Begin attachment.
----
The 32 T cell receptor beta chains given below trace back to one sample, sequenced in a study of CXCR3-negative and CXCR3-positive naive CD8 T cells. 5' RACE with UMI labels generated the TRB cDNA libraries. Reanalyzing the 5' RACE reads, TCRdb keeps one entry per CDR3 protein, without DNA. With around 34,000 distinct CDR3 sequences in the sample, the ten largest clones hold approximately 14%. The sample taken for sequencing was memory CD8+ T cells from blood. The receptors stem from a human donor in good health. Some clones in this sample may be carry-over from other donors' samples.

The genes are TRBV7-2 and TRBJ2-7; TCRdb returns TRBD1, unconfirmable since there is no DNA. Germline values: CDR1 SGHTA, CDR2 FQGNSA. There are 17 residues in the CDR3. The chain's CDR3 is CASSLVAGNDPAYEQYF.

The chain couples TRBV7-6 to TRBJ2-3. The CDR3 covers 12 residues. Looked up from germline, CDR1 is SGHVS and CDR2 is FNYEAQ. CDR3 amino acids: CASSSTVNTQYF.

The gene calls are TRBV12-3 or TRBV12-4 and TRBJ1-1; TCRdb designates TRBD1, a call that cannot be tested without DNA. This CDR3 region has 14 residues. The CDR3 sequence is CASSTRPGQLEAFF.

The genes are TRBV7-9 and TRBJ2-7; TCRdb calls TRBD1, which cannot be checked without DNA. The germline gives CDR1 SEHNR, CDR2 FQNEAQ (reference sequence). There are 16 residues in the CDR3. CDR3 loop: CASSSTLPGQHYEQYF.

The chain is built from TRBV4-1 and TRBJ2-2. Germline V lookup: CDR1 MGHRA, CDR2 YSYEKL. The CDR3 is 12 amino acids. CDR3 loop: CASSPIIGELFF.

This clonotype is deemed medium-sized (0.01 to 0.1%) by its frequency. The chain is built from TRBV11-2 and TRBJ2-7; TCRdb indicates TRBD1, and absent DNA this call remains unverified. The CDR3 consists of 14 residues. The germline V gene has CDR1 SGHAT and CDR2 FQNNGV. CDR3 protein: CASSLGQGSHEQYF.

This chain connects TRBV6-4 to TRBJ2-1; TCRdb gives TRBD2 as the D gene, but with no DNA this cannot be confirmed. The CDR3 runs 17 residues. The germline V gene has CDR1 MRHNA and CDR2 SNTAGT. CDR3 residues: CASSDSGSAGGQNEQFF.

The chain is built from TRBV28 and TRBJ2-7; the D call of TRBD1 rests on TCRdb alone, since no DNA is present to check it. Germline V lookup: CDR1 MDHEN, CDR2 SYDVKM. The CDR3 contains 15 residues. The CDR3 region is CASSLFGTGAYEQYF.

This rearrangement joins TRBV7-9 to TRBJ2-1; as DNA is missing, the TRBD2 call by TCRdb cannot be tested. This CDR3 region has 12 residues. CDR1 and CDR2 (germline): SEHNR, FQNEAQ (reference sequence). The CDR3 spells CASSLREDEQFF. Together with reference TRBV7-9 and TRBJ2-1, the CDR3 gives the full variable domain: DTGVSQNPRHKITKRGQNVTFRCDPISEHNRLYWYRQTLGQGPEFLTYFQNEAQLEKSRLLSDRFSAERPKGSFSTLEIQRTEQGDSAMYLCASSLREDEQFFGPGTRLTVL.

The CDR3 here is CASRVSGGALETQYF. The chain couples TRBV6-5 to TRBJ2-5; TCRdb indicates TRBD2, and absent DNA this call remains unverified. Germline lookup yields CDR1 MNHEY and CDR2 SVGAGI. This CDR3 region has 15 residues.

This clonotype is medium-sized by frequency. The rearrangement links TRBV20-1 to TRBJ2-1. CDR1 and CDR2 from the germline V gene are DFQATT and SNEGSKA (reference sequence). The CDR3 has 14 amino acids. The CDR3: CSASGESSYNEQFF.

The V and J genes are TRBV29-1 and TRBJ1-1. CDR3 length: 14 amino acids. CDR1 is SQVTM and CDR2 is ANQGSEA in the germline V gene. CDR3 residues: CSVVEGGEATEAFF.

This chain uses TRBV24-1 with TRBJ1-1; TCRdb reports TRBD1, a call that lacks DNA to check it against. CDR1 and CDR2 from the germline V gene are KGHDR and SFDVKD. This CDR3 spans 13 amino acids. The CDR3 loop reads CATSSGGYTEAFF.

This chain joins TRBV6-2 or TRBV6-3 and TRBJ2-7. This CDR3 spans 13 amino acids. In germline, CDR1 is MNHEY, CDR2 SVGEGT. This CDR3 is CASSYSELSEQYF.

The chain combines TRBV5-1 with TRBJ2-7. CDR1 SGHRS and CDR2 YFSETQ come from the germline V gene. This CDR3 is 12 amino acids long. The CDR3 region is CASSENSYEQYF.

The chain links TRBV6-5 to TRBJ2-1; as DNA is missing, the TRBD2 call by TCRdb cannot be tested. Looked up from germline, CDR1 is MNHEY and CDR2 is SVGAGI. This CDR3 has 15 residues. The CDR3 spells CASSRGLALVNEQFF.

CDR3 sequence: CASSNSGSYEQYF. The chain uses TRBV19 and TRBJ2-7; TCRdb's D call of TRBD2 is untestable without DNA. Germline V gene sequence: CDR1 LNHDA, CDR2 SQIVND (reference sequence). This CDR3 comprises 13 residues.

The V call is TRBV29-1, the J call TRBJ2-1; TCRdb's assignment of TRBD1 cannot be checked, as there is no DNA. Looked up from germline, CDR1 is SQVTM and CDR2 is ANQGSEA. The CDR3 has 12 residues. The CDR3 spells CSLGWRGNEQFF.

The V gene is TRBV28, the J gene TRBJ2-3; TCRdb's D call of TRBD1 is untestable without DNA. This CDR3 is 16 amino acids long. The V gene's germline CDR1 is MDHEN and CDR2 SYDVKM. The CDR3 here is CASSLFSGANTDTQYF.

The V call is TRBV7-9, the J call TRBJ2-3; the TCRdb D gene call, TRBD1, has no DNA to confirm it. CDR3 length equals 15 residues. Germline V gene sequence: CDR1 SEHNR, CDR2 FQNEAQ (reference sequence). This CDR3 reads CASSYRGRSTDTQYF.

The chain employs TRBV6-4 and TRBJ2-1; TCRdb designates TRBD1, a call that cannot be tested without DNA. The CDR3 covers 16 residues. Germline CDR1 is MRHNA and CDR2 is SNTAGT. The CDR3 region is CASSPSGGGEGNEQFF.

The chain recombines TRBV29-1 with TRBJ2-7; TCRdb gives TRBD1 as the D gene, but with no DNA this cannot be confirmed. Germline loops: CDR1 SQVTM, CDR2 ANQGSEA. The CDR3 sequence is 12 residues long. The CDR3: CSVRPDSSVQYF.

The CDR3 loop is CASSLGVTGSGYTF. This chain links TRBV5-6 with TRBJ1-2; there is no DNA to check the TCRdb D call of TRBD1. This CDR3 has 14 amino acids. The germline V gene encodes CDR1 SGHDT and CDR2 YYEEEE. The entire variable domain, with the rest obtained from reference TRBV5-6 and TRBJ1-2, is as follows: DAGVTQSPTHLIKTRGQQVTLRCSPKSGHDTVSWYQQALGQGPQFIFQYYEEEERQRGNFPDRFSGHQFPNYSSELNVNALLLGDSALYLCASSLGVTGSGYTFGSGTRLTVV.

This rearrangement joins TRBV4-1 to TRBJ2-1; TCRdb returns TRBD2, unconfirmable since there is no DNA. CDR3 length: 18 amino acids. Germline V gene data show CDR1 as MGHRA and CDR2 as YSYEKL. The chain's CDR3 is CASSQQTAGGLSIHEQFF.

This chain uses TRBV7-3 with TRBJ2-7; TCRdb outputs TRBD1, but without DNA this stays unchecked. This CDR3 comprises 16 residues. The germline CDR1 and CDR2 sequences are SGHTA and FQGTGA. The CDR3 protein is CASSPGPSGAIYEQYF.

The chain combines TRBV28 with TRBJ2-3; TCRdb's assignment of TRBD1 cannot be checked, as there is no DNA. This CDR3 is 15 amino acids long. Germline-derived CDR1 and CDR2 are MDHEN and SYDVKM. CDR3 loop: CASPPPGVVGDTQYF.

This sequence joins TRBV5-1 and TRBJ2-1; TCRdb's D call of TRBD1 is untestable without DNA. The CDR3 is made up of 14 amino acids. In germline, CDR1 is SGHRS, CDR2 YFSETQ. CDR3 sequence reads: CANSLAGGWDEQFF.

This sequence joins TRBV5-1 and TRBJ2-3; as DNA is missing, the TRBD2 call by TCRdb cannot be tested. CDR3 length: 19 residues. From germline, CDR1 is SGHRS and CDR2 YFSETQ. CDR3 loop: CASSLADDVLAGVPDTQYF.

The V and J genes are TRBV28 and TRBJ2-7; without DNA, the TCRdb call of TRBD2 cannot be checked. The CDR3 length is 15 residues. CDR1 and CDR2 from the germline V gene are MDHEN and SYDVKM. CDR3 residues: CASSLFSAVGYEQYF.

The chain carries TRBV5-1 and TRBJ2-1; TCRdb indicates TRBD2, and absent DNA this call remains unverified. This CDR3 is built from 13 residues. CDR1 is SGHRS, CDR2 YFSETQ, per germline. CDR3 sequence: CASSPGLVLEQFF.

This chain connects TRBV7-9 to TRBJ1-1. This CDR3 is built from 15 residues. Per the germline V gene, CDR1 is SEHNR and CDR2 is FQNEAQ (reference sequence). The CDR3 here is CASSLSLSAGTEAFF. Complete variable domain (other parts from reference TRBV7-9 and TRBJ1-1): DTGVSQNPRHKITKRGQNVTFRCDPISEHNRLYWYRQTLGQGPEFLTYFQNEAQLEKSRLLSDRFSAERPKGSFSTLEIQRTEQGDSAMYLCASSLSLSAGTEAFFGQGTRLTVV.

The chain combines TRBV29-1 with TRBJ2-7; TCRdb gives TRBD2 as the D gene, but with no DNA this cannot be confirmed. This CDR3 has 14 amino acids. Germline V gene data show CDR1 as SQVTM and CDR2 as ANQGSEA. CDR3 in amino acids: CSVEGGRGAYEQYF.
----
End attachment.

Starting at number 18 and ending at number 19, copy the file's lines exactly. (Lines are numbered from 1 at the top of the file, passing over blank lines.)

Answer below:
CDR3 sequence: CASSNSGSYEQYF. The chain uses TRBV19 and TRBJ2-7; TCRdb's D call of TRBD2 is untestable without DNA. Germline V gene sequence: CDR1 LNHDA, CDR2 SQIVND (reference sequence). This CDR3 comprises 13 residues.

The V call is TRBV29-1, the J call TRBJ2-1; TCRdb's assignment of TRBD1 cannot be checked, as there is no DNA. Looked up from germline, CDR1 is SQVTM and CDR2 is ANQGSEA. The CDR3 has 12 residues. The CDR3 spells CSLGWRGNEQFF.